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West Indian 'shrews' (Family Nesophontidae)

West Indian 'shrews' were members of the genus Nesophontes, the only genus of the extinct family Nesophontidae in the order Soricomorpha. They were endemic to Cuba, Hispaniola (Dominican Republic and Haiti), Puerto Rico, the United States Virgin Islands and the Cayman Islands. They probably survived the Pleistocene extinction as remains have been found among those of rats (Rattus) and mice (Mus). They may have become extinct soon after rats (Rattus) arrived from Spanish vessels in the early 16th century [5]. Morgan and Woods claim that some species survived until the early 20th century.[2] Fossil remains and skeletal material in owl pellets have been found in the Greater Antilles and surrounding islands. No surviving populations have been found.[4] Radiocarbon dating does not support the idea that fresh-appearing remains in owl pellets indicate that the animals survived longer after the 15th century dates.[5]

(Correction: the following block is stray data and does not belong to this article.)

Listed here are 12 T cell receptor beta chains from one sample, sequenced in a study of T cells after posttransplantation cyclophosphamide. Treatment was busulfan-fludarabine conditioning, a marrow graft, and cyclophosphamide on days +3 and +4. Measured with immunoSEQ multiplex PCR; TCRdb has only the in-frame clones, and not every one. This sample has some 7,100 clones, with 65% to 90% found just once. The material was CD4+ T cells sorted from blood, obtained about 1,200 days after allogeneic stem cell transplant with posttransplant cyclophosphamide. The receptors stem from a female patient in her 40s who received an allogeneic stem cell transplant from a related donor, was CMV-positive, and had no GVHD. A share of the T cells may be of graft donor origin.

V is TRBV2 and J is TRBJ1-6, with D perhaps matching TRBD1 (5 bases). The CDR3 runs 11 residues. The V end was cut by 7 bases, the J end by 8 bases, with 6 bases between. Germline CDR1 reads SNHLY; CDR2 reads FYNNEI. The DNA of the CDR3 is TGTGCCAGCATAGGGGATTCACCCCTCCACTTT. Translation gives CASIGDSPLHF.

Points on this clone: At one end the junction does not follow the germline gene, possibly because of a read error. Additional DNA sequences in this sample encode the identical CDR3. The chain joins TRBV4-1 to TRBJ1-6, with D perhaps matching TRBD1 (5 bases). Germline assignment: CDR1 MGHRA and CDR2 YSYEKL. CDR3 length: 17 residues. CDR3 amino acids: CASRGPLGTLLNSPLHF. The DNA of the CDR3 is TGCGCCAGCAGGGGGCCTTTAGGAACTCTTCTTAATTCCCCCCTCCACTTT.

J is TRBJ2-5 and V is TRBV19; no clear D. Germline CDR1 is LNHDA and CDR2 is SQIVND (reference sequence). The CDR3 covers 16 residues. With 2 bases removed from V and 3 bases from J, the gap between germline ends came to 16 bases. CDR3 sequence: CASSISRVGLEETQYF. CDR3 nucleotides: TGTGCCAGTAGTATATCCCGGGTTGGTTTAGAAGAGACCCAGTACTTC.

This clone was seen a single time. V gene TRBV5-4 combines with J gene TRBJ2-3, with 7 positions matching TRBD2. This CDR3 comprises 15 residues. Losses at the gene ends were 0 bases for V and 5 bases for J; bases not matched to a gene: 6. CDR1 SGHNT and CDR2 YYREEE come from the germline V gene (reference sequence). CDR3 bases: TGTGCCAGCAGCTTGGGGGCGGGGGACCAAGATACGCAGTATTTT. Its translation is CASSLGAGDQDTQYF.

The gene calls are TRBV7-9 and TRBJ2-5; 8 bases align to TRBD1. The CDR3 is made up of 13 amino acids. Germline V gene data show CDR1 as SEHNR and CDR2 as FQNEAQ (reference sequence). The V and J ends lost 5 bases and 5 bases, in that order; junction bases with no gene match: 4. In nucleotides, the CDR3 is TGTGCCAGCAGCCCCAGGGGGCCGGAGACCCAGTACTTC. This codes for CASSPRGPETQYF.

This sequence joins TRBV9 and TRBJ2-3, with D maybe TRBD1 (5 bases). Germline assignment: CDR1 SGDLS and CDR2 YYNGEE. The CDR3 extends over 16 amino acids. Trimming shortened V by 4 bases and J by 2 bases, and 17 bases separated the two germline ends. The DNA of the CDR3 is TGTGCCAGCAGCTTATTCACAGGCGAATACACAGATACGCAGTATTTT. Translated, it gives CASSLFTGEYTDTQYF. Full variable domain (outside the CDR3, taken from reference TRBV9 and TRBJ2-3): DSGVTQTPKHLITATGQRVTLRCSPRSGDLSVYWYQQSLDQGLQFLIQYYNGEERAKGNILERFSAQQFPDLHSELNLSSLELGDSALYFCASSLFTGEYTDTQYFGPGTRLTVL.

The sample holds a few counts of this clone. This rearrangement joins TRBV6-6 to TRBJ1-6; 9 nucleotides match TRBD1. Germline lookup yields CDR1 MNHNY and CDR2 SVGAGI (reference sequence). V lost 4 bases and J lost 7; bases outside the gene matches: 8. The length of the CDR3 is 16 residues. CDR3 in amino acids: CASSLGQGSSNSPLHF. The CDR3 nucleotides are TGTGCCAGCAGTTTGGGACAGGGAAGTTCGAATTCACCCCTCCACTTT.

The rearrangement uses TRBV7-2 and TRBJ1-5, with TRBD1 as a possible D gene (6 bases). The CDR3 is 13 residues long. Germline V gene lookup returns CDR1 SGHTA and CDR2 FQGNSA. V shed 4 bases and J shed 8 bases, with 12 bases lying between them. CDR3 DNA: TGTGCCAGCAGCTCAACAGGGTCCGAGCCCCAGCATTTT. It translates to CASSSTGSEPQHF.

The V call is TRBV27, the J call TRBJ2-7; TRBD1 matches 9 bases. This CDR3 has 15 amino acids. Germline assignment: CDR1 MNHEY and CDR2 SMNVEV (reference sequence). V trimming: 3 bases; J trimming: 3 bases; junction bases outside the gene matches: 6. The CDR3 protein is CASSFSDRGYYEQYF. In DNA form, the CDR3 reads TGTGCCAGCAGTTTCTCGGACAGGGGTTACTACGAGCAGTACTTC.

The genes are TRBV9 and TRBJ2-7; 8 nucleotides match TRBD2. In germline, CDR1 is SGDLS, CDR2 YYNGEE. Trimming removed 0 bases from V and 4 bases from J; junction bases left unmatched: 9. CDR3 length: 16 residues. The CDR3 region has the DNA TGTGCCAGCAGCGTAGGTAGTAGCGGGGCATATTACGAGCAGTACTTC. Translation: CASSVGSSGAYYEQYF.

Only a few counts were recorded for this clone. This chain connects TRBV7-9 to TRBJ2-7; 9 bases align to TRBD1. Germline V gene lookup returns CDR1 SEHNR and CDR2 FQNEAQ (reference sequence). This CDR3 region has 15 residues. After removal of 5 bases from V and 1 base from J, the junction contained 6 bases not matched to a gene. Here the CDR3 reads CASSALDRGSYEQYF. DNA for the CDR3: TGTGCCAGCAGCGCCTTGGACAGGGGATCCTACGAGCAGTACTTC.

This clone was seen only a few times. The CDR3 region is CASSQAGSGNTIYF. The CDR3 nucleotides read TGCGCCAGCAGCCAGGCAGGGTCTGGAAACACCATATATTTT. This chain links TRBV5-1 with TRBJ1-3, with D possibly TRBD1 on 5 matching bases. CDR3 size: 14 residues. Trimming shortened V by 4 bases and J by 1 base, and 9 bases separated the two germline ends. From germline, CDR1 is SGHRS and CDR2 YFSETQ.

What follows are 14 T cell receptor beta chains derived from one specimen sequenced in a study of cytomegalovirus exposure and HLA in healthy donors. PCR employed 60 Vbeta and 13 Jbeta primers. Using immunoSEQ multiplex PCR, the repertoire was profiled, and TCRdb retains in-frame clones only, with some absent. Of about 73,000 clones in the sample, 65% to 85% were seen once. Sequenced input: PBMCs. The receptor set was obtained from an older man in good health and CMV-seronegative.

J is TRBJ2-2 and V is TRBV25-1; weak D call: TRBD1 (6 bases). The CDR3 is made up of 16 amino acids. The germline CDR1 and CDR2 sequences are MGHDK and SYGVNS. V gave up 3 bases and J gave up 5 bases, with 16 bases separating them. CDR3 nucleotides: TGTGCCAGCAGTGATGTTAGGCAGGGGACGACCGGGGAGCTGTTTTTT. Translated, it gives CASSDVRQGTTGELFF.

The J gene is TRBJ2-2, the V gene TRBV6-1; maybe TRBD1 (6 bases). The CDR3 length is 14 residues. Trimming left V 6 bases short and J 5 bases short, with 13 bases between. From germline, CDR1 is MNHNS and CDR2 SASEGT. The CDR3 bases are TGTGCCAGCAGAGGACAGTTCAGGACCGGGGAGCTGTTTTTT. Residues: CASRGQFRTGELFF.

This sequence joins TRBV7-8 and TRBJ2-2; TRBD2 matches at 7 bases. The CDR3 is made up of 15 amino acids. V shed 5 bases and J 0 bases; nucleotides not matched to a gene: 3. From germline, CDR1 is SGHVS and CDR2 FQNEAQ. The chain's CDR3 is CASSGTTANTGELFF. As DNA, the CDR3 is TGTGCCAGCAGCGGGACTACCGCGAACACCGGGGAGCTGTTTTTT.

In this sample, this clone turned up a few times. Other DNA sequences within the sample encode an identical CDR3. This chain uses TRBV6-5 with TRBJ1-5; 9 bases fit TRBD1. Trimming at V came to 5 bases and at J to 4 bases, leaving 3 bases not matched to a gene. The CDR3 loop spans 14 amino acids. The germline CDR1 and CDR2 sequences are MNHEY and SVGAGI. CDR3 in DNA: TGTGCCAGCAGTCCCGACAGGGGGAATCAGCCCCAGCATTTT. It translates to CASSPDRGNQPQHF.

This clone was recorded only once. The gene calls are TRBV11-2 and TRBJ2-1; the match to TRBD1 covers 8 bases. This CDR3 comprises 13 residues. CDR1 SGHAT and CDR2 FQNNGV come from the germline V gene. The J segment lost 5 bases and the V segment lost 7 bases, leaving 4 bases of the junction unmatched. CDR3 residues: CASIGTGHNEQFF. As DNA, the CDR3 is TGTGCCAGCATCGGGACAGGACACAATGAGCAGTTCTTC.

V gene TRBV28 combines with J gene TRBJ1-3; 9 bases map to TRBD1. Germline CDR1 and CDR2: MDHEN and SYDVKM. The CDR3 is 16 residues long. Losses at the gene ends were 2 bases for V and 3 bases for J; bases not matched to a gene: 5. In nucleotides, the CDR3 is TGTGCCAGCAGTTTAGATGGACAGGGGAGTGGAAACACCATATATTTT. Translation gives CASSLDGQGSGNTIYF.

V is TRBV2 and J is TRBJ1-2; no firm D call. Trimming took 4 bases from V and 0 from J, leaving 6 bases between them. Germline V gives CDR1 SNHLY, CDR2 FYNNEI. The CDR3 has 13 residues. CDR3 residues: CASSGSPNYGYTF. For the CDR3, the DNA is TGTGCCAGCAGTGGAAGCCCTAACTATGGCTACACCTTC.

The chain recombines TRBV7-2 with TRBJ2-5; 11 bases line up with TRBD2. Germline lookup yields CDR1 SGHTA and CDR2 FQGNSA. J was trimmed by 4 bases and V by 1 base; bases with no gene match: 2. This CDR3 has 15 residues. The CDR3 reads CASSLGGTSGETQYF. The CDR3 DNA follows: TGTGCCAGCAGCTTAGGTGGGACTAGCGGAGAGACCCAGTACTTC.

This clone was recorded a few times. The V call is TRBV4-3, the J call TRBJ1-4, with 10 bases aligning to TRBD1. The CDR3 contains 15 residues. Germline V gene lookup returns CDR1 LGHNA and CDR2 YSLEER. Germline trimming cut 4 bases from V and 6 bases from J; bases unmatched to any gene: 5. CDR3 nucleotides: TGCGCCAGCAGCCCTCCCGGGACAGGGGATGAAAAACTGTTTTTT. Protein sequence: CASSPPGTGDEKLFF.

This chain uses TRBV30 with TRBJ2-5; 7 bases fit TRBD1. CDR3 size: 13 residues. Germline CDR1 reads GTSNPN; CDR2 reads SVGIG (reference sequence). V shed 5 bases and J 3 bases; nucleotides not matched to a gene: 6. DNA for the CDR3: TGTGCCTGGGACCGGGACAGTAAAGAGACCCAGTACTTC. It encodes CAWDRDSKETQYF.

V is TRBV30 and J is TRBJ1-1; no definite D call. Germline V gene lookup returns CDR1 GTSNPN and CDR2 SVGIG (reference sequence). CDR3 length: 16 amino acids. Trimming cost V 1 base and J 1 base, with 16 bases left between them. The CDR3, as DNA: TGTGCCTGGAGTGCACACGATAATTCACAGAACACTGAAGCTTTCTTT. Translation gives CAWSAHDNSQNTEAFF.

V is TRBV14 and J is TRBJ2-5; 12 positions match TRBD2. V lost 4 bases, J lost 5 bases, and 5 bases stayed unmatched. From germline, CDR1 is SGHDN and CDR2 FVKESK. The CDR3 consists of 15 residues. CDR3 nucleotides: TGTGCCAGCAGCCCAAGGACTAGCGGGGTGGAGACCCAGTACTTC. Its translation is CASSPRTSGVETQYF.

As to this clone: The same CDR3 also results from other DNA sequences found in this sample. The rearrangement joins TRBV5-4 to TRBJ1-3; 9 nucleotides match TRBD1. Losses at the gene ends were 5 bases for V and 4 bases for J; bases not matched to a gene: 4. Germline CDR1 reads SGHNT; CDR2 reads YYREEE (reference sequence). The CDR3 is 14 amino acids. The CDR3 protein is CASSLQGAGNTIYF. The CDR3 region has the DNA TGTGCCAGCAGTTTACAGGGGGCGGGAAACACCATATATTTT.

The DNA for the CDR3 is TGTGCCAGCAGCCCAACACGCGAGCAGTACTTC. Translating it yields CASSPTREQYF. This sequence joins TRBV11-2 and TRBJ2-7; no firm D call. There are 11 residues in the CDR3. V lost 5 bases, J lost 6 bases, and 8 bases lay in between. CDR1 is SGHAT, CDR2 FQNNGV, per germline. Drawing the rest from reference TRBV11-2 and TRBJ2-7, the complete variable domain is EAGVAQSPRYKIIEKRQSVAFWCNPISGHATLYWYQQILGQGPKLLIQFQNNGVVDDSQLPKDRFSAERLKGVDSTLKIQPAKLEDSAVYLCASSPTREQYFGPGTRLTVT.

West Indian 'shrews' were insectivores. There may be six to 12 valid species.[1]

The relationship of West Indian shrews to solenodons is unclear.[3]


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